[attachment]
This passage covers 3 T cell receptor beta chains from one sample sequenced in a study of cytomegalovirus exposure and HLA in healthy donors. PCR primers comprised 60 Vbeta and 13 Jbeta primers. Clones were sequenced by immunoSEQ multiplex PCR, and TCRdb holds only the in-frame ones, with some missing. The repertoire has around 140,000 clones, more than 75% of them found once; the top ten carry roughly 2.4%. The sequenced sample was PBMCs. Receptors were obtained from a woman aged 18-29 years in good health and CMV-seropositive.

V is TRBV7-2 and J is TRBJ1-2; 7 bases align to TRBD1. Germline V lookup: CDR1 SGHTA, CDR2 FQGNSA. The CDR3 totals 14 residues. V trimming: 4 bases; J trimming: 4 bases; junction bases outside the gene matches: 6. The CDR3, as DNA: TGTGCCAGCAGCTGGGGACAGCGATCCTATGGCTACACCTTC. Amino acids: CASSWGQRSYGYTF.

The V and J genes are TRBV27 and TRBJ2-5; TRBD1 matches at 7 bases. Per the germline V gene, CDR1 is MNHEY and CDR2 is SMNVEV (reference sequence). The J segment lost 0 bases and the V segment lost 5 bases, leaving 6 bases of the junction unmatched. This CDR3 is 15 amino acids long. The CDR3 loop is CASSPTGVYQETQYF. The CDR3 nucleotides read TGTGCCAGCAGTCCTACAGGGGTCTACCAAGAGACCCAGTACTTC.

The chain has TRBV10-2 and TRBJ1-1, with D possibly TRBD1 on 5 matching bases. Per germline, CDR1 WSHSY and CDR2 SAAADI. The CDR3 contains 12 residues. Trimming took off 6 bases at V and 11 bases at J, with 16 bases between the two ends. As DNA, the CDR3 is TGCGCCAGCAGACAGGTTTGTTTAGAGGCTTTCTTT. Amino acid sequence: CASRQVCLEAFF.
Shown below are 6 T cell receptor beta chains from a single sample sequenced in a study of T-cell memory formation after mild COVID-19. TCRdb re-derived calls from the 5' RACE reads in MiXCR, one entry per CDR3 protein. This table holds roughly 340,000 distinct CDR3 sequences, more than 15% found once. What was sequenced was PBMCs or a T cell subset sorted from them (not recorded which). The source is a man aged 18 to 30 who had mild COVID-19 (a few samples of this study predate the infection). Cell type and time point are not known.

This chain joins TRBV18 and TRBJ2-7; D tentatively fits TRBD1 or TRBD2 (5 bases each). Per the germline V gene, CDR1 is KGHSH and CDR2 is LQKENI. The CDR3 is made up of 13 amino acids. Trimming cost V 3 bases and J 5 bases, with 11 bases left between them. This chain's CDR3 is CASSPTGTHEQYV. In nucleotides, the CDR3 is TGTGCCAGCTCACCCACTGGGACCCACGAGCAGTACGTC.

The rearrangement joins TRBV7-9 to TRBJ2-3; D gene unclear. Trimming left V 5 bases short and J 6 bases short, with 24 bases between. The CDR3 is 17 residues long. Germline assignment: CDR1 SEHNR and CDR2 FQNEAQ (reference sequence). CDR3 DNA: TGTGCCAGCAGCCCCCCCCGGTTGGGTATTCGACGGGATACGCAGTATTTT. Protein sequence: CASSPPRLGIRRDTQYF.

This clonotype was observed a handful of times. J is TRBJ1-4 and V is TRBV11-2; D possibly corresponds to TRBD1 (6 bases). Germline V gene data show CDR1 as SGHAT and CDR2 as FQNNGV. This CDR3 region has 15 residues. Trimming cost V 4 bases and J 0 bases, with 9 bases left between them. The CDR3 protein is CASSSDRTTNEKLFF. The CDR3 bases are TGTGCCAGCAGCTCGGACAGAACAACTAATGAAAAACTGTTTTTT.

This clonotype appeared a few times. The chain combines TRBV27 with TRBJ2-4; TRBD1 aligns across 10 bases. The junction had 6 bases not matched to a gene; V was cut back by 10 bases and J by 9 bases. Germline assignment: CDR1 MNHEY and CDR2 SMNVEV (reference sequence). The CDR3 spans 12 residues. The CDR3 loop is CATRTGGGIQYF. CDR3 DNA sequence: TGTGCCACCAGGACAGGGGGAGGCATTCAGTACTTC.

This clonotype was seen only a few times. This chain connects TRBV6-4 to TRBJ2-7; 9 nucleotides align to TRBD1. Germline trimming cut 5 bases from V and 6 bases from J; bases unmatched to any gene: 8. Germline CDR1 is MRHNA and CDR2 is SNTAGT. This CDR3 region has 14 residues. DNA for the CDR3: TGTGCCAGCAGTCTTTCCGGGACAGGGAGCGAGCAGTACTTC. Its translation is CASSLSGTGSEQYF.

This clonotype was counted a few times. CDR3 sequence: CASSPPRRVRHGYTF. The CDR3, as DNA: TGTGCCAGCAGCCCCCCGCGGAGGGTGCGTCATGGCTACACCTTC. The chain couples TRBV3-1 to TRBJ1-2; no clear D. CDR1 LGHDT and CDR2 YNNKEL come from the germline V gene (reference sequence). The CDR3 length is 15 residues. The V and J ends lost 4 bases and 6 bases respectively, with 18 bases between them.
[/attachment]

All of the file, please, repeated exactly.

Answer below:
This passage covers 3 T cell receptor beta chains from one sample sequenced in a study of cytomegalovirus exposure and HLA in healthy donors. PCR primers comprised 60 Vbeta and 13 Jbeta primers. Clones were sequenced by immunoSEQ multiplex PCR, and TCRdb holds only the in-frame ones, with some missing. The repertoire has around 140,000 clones, more than 75% of them found once; the top ten carry roughly 2.4%. The sequenced sample was PBMCs. Receptors were obtained from a woman aged 18-29 years in good health and CMV-seropositive.

V is TRBV7-2 and J is TRBJ1-2; 7 bases align to TRBD1. Germline V lookup: CDR1 SGHTA, CDR2 FQGNSA. The CDR3 totals 14 residues. V trimming: 4 bases; J trimming: 4 bases; junction bases outside the gene matches: 6. The CDR3, as DNA: TGTGCCAGCAGCTGGGGACAGCGATCCTATGGCTACACCTTC. Amino acids: CASSWGQRSYGYTF.

The V and J genes are TRBV27 and TRBJ2-5; TRBD1 matches at 7 bases. Per the germline V gene, CDR1 is MNHEY and CDR2 is SMNVEV (reference sequence). The J segment lost 0 bases and the V segment lost 5 bases, leaving 6 bases of the junction unmatched. This CDR3 is 15 amino acids long. The CDR3 loop is CASSPTGVYQETQYF. The CDR3 nucleotides read TGTGCCAGCAGTCCTACAGGGGTCTACCAAGAGACCCAGTACTTC.

The chain has TRBV10-2 and TRBJ1-1, with D possibly TRBD1 on 5 matching bases. Per germline, CDR1 WSHSY and CDR2 SAAADI. The CDR3 contains 12 residues. Trimming took off 6 bases at V and 11 bases at J, with 16 bases between the two ends. As DNA, the CDR3 is TGCGCCAGCAGACAGGTTTGTTTAGAGGCTTTCTTT. Amino acid sequence: CASRQVCLEAFF.
Shown below are 6 T cell receptor beta chains from a single sample sequenced in a study of T-cell memory formation after mild COVID-19. TCRdb re-derived calls from the 5' RACE reads in MiXCR, one entry per CDR3 protein. This table holds roughly 340,000 distinct CDR3 sequences, more than 15% found once. What was sequenced was PBMCs or a T cell subset sorted from them (not recorded which). The source is a man aged 18 to 30 who had mild COVID-19 (a few samples of this study predate the infection). Cell type and time point are not known.

This chain joins TRBV18 and TRBJ2-7; D tentatively fits TRBD1 or TRBD2 (5 bases each). Per the germline V gene, CDR1 is KGHSH and CDR2 is LQKENI. The CDR3 is made up of 13 amino acids. Trimming cost V 3 bases and J 5 bases, with 11 bases left between them. This chain's CDR3 is CASSPTGTHEQYV. In nucleotides, the CDR3 is TGTGCCAGCTCACCCACTGGGACCCACGAGCAGTACGTC.

The rearrangement joins TRBV7-9 to TRBJ2-3; D gene unclear. Trimming left V 5 bases short and J 6 bases short, with 24 bases between. The CDR3 is 17 residues long. Germline assignment: CDR1 SEHNR and CDR2 FQNEAQ (reference sequence). CDR3 DNA: TGTGCCAGCAGCCCCCCCCGGTTGGGTATTCGACGGGATACGCAGTATTTT. Protein sequence: CASSPPRLGIRRDTQYF.

This clonotype was observed a handful of times. J is TRBJ1-4 and V is TRBV11-2; D possibly corresponds to TRBD1 (6 bases). Germline V gene data show CDR1 as SGHAT and CDR2 as FQNNGV. This CDR3 region has 15 residues. Trimming cost V 4 bases and J 0 bases, with 9 bases left between them. The CDR3 protein is CASSSDRTTNEKLFF. The CDR3 bases are TGTGCCAGCAGCTCGGACAGAACAACTAATGAAAAACTGTTTTTT.

This clonotype appeared a few times. The chain combines TRBV27 with TRBJ2-4; TRBD1 aligns across 10 bases. The junction had 6 bases not matched to a gene; V was cut back by 10 bases and J by 9 bases. Germline assignment: CDR1 MNHEY and CDR2 SMNVEV (reference sequence). The CDR3 spans 12 residues. The CDR3 loop is CATRTGGGIQYF. CDR3 DNA sequence: TGTGCCACCAGGACAGGGGGAGGCATTCAGTACTTC.

This clonotype was seen only a few times. This chain connects TRBV6-4 to TRBJ2-7; 9 nucleotides align to TRBD1. Germline trimming cut 5 bases from V and 6 bases from J; bases unmatched to any gene: 8. Germline CDR1 is MRHNA and CDR2 is SNTAGT. This CDR3 region has 14 residues. DNA for the CDR3: TGTGCCAGCAGTCTTTCCGGGACAGGGAGCGAGCAGTACTTC. Its translation is CASSLSGTGSEQYF.

This clonotype was counted a few times. CDR3 sequence: CASSPPRRVRHGYTF. The CDR3, as DNA: TGTGCCAGCAGCCCCCCGCGGAGGGTGCGTCATGGCTACACCTTC. The chain couples TRBV3-1 to TRBJ1-2; no clear D. CDR1 LGHDT and CDR2 YNNKEL come from the germline V gene (reference sequence). The CDR3 length is 15 residues. The V and J ends lost 4 bases and 6 bases respectively, with 18 bases between them.